Most businesses want to improve their search engine optimization (SEO), even if they don’t know they do. Because better SEO means more customers at less cost, and almost everyone wants more customers. But how you improve your organic reach on a global scale is very different from how you do it on a local level.
While the two have some things in common, you can usually improve your local rankings much faster than the larger scale ones. You can generally see movement quickly, assuming your local competition isn’t busy doing the exact same thing.
What Is Local Ranking and Who Should Be Concerned With It?
When we refer to local ranking in search, we are talking about someone who would type in a search like “Best <insert type of business> in Alameda. These searchers are looking for something nearby. If you serve a local audience, you want to place highly for those local search terms For instance, if you run a pizza place, “Best pizza in Alameda,” “Best pizza in the Bay Area,” and “Alameda pizza” may all be terms you want to place for. Ranking well for pizza across the country (unless you cover a VERY large delivery area) is not as important.
While search engines have become smarter over the years, factoring in local listings in these types of searches without having to be explicit in the search query, there are still a few things you can do to improve your local listings and come up higher in organic listings.
Seven Quick Steps to Better Rankings
Improving your local rankings isn’t magic, although it can feel that way. What it takes is consistent, targeted action.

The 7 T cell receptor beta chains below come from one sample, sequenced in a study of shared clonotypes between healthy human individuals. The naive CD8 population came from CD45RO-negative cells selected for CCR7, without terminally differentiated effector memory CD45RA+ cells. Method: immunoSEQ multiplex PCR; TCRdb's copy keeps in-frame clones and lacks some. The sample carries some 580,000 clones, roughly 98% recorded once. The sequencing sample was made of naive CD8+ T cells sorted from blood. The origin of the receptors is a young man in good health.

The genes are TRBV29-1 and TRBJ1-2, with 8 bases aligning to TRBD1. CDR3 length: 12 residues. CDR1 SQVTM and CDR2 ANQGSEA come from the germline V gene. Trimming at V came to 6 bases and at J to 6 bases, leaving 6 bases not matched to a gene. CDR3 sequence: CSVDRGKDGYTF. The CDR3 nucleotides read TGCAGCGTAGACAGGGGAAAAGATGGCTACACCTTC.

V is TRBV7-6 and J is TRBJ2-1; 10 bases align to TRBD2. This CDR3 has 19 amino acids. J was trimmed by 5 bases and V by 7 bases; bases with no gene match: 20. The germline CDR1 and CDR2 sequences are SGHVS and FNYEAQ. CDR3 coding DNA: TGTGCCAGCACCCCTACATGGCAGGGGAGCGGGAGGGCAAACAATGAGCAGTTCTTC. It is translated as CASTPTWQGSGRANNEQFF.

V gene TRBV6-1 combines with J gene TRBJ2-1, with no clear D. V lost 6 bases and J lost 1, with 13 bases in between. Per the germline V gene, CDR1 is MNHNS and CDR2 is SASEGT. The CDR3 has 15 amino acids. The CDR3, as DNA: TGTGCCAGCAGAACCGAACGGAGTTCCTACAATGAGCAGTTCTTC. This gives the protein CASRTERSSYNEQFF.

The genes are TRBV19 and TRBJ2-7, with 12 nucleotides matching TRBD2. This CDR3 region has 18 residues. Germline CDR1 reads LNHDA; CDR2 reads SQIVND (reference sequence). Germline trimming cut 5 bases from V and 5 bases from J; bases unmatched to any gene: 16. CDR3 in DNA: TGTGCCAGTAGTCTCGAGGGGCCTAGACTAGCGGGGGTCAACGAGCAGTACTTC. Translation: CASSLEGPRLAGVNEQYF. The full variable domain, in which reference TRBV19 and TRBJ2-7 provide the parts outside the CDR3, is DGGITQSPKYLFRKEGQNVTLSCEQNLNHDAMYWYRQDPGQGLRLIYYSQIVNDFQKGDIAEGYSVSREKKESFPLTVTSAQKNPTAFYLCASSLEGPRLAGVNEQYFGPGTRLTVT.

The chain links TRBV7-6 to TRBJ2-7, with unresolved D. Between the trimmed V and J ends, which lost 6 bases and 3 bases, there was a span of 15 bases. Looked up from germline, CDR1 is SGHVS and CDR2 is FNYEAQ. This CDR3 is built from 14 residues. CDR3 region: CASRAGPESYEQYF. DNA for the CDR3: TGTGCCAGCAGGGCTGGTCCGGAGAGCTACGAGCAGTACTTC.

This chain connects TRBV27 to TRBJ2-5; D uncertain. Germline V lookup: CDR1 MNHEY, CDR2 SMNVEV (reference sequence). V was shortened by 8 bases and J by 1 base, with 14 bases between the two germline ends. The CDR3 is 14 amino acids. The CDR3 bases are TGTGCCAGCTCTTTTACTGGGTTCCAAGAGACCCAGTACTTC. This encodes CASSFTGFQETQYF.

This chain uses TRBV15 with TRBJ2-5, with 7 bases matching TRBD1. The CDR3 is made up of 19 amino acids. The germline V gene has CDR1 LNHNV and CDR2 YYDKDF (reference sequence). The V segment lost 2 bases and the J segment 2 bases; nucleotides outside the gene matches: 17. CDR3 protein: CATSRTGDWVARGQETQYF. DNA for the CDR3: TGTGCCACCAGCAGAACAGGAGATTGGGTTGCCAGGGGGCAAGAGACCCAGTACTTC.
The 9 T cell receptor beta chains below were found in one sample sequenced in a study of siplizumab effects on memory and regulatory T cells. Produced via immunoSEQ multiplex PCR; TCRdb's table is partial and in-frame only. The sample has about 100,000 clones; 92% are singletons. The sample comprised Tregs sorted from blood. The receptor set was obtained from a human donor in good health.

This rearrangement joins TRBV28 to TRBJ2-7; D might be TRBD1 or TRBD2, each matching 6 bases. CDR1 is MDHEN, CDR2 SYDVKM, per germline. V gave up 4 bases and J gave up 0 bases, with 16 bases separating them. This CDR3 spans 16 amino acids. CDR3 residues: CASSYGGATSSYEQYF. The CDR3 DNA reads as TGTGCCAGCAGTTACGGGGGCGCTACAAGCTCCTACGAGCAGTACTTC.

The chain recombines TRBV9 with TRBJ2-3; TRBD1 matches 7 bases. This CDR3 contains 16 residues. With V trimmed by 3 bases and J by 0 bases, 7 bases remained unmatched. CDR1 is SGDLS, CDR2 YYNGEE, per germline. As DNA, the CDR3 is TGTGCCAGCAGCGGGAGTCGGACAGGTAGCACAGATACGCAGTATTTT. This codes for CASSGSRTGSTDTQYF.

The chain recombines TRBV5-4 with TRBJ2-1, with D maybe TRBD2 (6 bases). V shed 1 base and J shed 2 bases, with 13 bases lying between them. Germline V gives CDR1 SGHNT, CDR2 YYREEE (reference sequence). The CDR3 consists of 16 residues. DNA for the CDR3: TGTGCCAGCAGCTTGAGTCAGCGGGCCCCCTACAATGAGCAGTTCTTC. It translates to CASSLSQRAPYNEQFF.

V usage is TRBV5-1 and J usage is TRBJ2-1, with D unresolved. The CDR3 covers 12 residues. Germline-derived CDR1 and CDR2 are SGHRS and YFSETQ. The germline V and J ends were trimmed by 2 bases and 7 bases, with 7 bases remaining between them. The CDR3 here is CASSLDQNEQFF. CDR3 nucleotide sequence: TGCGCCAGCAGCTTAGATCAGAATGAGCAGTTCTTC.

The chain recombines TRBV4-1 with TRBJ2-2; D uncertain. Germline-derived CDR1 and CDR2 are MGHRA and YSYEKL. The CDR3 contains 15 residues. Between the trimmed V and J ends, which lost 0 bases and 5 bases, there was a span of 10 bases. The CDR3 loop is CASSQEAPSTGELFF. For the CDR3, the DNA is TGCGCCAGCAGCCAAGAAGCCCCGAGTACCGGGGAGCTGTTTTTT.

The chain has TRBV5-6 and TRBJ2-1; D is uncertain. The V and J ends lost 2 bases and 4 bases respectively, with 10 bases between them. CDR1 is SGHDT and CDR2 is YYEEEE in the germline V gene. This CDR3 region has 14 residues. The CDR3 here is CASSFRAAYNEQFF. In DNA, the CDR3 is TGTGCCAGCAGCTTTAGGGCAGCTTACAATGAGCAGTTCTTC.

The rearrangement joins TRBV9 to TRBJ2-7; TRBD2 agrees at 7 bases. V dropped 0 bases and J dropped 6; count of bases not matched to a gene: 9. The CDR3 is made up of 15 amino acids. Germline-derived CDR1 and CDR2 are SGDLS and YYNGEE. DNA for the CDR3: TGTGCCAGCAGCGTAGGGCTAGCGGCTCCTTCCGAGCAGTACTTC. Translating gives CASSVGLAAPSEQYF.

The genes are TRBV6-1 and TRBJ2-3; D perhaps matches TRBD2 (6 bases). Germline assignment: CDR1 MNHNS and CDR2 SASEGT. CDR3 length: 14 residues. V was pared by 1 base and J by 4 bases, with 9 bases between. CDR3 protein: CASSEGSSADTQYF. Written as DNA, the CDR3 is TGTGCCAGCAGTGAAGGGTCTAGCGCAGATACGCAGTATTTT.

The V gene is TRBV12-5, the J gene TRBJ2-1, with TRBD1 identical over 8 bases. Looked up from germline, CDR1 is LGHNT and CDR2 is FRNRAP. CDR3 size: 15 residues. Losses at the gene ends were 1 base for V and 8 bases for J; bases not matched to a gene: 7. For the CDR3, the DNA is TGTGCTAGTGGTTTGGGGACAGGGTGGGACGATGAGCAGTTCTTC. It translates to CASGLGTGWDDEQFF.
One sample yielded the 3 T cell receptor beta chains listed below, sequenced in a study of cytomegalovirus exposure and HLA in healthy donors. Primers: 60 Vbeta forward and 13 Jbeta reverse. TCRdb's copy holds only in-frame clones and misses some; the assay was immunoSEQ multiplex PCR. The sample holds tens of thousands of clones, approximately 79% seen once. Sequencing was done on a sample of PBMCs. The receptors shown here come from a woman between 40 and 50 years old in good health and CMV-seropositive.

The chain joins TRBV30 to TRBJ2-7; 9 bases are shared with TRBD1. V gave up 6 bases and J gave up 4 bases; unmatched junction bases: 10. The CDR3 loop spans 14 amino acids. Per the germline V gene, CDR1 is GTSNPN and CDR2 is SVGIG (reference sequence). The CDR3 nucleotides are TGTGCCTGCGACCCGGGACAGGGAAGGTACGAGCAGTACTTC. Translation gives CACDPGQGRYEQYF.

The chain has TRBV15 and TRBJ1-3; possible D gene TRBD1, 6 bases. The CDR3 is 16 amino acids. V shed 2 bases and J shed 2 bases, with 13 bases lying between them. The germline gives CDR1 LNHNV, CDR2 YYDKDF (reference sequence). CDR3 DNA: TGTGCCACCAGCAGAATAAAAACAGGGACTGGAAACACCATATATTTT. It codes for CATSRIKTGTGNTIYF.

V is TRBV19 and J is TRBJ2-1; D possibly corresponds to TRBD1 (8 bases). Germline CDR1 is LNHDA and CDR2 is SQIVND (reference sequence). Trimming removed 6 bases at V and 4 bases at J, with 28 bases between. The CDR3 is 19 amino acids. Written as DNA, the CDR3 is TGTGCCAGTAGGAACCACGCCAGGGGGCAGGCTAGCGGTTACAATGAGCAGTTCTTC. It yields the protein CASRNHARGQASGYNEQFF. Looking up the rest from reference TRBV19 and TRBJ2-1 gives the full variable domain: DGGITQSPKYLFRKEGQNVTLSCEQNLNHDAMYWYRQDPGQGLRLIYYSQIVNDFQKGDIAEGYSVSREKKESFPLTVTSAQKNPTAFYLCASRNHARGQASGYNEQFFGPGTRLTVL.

Most business owners hate to hear how important reviews are because then they need to encourage people to leave them. But if you believe in the service and/or product you’re providing, it’s not an imposition, but a way your customers can help others.
And requesting reviews is not as hard as you think. Place the review request on your business card. Create table tents with QR codes directed to review sites for easy access. Send a follow-up email with a hyperlink to your preferred review site.
Encouraging customers to create a review while it’s convenient for them, and your business/service is fresh in their minds, is the best way to ensure you’ll receive the most reviews.
There are two reasons reviews are important to your business – they affect word-of-mouth (WOM) referrals and SEO. Good WOM sites are TripAdvisor and Yelp. But if you’re focused on SEO, you need to get reviews on your Google My Business listing.
Get Creative with Keywords
Sometimes the keyword you assume should be your top word, isn’t the best way for people to find you. Take for instance, a home designer. A home designer is not an architect and there are stringent rules against using “architect” unless you have passed your boards. But if you search “Home Designs” or “Home Designer” there are pages and pages of big name design plan companies and review sites like Houzz. It is impossible to compete with their ad budgets so home designers would want to concentrate on local instead.